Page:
Sounds like a great book! I will put it on my list. Your review actually touches on a question I’ve been pondering for some time, so I wonder if you or others have any thoughts: why the need to disavow that one is doing an ecocritical (or queer, or postcolonial, or any other “theoretical”) reading? I understand and endorse the continued push for critical practices that allow texts to inform theory: mere readings of a text are dull; reading should ideally affect the way we theorize, and the way we see the past and the present and their relation to one another. That’s another way of saying a “reading of” should also be a “reading with” – a collaborative meeting in the middle. But considering that theory emerges in academic contexts, and works with very distinct lexicons usually quite foreign to the texts under discussion, claims by academics that they are not performing a reading usually strike me as disingenuous. More hyperbolically, they strike me as unethical, especially when they go so far as to collapse entirely the distinction between artist and theoretician. Doesn’t the difference between these ways of relating to the world matter? What’s lost to history when we call Shakespeare an ecocritic? Shouldn’t that loss concern us as much as the prospect of cross-temporal collaboration excites us?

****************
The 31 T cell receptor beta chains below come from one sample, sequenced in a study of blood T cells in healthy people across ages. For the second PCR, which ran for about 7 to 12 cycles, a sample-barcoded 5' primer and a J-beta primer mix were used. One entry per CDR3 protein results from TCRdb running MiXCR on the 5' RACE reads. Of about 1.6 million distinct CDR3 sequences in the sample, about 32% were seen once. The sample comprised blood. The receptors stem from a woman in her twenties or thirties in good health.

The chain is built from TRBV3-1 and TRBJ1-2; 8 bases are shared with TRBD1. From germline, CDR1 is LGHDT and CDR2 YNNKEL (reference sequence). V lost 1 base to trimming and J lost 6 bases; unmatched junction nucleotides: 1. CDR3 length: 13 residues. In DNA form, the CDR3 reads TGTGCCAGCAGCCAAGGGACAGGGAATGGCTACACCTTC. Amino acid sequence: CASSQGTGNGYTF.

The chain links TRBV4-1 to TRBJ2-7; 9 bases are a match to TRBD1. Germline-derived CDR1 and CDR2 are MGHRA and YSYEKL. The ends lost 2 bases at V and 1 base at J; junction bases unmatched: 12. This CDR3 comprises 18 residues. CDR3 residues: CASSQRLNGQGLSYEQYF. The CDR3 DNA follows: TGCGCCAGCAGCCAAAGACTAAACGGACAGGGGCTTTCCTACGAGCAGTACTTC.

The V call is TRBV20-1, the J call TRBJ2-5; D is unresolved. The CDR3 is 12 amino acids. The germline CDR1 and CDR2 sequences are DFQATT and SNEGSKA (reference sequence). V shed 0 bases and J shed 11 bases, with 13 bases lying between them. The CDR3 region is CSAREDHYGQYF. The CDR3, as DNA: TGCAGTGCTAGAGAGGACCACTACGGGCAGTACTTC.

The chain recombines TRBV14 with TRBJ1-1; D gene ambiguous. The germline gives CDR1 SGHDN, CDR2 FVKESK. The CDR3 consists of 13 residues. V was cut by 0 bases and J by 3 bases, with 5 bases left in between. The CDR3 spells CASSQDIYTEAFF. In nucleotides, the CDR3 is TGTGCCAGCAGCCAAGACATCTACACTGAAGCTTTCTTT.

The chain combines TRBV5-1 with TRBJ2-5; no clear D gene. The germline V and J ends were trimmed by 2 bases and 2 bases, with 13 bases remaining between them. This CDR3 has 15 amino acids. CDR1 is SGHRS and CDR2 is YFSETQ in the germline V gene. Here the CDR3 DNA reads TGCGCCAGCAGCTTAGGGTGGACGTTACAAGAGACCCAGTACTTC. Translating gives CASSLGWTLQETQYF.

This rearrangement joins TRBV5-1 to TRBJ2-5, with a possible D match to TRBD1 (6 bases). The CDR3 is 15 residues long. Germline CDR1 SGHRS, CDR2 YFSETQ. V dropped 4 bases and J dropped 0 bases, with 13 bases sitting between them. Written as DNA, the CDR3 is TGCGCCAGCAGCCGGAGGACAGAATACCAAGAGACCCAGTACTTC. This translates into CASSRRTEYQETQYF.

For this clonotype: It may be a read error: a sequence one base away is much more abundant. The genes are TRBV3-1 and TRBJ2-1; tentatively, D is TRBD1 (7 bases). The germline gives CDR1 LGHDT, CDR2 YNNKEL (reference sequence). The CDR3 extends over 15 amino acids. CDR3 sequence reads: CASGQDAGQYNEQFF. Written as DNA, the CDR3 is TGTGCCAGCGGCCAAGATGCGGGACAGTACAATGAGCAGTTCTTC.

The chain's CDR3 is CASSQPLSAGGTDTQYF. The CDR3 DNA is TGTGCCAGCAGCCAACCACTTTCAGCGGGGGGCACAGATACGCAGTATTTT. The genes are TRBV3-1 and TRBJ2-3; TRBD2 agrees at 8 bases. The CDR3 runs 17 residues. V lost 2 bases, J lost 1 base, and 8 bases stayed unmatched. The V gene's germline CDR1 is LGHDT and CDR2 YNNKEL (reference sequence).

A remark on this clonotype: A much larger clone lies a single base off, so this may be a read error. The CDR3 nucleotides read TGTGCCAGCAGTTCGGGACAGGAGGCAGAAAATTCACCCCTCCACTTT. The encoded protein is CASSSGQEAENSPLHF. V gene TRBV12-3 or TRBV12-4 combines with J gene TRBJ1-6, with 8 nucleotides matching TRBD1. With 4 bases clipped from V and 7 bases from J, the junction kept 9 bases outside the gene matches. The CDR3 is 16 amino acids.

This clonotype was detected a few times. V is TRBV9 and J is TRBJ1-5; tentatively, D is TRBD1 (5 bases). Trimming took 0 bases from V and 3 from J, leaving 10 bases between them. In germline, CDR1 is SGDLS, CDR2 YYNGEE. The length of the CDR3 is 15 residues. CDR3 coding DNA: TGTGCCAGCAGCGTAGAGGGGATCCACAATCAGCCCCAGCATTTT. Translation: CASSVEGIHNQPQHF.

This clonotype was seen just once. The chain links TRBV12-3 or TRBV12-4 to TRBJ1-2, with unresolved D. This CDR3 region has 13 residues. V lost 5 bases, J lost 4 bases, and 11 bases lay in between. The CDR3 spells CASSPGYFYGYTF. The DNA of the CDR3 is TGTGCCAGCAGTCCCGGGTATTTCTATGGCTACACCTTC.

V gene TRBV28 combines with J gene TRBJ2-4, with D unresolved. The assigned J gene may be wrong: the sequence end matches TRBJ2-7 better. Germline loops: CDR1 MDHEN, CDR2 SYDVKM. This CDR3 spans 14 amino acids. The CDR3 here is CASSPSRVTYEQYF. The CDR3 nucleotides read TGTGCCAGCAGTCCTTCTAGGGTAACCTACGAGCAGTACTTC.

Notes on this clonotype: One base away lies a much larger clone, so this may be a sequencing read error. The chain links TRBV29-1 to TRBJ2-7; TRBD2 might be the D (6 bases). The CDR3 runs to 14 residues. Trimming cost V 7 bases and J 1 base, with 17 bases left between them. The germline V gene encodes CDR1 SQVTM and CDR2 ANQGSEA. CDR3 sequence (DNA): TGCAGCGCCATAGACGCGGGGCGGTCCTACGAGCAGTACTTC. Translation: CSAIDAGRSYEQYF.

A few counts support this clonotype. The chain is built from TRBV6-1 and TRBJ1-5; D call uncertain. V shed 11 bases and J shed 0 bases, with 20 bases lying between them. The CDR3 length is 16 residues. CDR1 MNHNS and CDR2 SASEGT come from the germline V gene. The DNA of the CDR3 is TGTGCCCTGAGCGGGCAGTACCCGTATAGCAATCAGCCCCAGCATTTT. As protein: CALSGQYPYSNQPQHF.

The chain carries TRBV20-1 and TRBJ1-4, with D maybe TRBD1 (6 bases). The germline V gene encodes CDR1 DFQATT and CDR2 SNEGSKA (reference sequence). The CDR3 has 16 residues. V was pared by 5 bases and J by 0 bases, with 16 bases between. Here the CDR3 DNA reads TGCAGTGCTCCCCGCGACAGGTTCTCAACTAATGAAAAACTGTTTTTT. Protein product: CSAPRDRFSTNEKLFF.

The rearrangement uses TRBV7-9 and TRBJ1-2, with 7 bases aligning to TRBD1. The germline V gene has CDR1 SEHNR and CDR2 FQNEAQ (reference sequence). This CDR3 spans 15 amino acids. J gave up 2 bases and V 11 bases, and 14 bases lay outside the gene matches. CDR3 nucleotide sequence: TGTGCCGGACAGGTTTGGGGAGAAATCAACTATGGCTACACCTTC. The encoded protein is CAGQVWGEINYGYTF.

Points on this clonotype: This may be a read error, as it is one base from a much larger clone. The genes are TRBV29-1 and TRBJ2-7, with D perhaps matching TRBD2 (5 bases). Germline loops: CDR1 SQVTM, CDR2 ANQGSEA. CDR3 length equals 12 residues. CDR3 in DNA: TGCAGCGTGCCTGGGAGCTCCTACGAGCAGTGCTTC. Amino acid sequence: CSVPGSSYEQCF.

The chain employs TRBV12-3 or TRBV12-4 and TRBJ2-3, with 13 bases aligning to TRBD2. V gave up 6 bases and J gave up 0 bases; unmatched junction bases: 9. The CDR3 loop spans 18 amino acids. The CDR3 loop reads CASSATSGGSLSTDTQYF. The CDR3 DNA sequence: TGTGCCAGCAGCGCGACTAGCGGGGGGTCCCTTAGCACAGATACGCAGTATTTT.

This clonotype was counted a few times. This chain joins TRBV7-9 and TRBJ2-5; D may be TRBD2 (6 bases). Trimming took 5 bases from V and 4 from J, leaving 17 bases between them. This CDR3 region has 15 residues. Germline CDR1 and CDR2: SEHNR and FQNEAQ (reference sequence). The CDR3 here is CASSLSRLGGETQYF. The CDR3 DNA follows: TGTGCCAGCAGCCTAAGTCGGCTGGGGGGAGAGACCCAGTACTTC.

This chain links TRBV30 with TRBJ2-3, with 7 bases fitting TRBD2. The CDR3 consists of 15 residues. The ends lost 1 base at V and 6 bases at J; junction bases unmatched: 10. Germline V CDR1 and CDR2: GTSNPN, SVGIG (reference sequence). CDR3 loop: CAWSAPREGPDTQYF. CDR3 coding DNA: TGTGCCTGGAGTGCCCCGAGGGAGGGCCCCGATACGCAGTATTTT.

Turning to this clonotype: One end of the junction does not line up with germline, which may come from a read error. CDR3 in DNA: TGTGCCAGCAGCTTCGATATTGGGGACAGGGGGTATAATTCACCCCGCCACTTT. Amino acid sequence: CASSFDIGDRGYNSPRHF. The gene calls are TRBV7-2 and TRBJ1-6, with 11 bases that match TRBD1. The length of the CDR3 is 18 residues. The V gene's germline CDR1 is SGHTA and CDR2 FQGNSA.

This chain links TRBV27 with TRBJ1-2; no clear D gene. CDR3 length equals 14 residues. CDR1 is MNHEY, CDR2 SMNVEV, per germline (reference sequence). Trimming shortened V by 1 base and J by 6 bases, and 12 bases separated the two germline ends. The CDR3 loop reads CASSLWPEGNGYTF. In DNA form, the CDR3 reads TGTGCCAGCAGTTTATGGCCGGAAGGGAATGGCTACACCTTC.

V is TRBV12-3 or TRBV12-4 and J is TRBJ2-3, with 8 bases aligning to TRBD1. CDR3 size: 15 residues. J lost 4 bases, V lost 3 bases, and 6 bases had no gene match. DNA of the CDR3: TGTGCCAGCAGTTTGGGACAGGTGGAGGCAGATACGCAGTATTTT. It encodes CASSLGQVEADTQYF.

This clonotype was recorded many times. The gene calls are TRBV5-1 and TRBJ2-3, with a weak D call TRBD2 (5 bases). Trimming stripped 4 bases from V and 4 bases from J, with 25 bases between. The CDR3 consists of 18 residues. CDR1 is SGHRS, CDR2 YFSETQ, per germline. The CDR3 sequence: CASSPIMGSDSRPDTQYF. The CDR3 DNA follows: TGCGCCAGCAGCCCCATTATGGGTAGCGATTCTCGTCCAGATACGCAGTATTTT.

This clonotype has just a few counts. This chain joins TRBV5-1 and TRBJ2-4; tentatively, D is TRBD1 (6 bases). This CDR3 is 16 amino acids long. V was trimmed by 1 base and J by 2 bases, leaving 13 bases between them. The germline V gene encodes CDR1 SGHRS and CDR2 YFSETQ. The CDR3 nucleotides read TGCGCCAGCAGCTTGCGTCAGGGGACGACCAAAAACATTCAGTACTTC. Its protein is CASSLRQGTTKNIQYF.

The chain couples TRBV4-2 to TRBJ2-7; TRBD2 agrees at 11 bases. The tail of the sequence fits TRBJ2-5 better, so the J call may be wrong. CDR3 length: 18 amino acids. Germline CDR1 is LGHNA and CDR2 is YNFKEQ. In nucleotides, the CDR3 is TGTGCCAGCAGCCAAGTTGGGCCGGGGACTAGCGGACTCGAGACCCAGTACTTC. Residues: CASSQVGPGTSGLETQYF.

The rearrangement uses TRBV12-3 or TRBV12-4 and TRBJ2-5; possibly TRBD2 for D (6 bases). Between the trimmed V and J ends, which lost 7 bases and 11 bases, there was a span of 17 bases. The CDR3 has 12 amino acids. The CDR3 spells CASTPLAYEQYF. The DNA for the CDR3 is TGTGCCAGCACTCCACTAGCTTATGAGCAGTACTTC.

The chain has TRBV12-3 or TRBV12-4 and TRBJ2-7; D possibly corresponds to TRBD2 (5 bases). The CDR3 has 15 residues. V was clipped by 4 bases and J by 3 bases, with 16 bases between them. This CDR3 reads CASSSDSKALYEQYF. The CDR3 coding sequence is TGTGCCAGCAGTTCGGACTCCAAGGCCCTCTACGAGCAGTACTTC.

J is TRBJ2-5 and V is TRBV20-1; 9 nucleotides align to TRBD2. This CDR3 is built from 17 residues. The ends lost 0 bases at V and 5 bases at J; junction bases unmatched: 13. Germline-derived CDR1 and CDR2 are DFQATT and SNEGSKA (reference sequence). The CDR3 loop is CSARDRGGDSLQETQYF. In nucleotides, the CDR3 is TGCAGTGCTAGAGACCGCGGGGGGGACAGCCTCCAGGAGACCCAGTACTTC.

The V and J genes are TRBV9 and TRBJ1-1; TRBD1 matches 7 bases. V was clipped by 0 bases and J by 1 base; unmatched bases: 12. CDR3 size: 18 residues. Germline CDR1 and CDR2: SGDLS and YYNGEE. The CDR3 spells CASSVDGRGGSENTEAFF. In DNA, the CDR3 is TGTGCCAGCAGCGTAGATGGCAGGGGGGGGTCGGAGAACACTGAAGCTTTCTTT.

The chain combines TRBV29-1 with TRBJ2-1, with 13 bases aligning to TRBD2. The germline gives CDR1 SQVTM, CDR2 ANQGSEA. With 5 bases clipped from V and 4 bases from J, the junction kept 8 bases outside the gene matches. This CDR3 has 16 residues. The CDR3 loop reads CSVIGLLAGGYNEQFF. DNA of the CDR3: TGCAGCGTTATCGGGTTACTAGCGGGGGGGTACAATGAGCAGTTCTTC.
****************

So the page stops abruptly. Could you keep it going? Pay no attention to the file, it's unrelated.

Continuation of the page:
Eileen Joy said...

Will has opened up a fantastic [possible] conversation here; I have a gadjillion things to do, but one thing I wanted to add here is that, of course [as Will, I think, intuits] there is NO such thing, anyway, as "mere reading"--all readings, in one fashion or another, are *personal* and also invested in some type of world-view [which is itself a "theory"]. I finally, long after everyone else probably, read Derek Attridge's "The Singularity of Literature" just the other day. I read it in one sitting with 2 glasses of Sancerre at a rickety table in an alley somewhere, and I really find this apropos to Will's questions/claims here:

"The text that functions powerfully as literature (rather than as exhortation, description, mystification, and so on) uses the materials of the same--the culture which it and the reader inhabit and within which they are constituted--in such a way as to open onto that which cannot be accounted for by those materials (though they have in fact made possible its emergence)" [p. 124].


Responsible and *creative* reading "does not ... aim only to appropriate and interpret the work, to bring it into the familiar circle, but also to register its resistance and irreducibility, and to register it in such a way as to dramatize what it is about familiar modes of understanding that render them unable to accommodate this stranger" [p. 125].

For Attridge, a "vital critical practice" would be one in which the method of reading would do justice to literary works "as events . . . inventively responding to invention" [p. 137].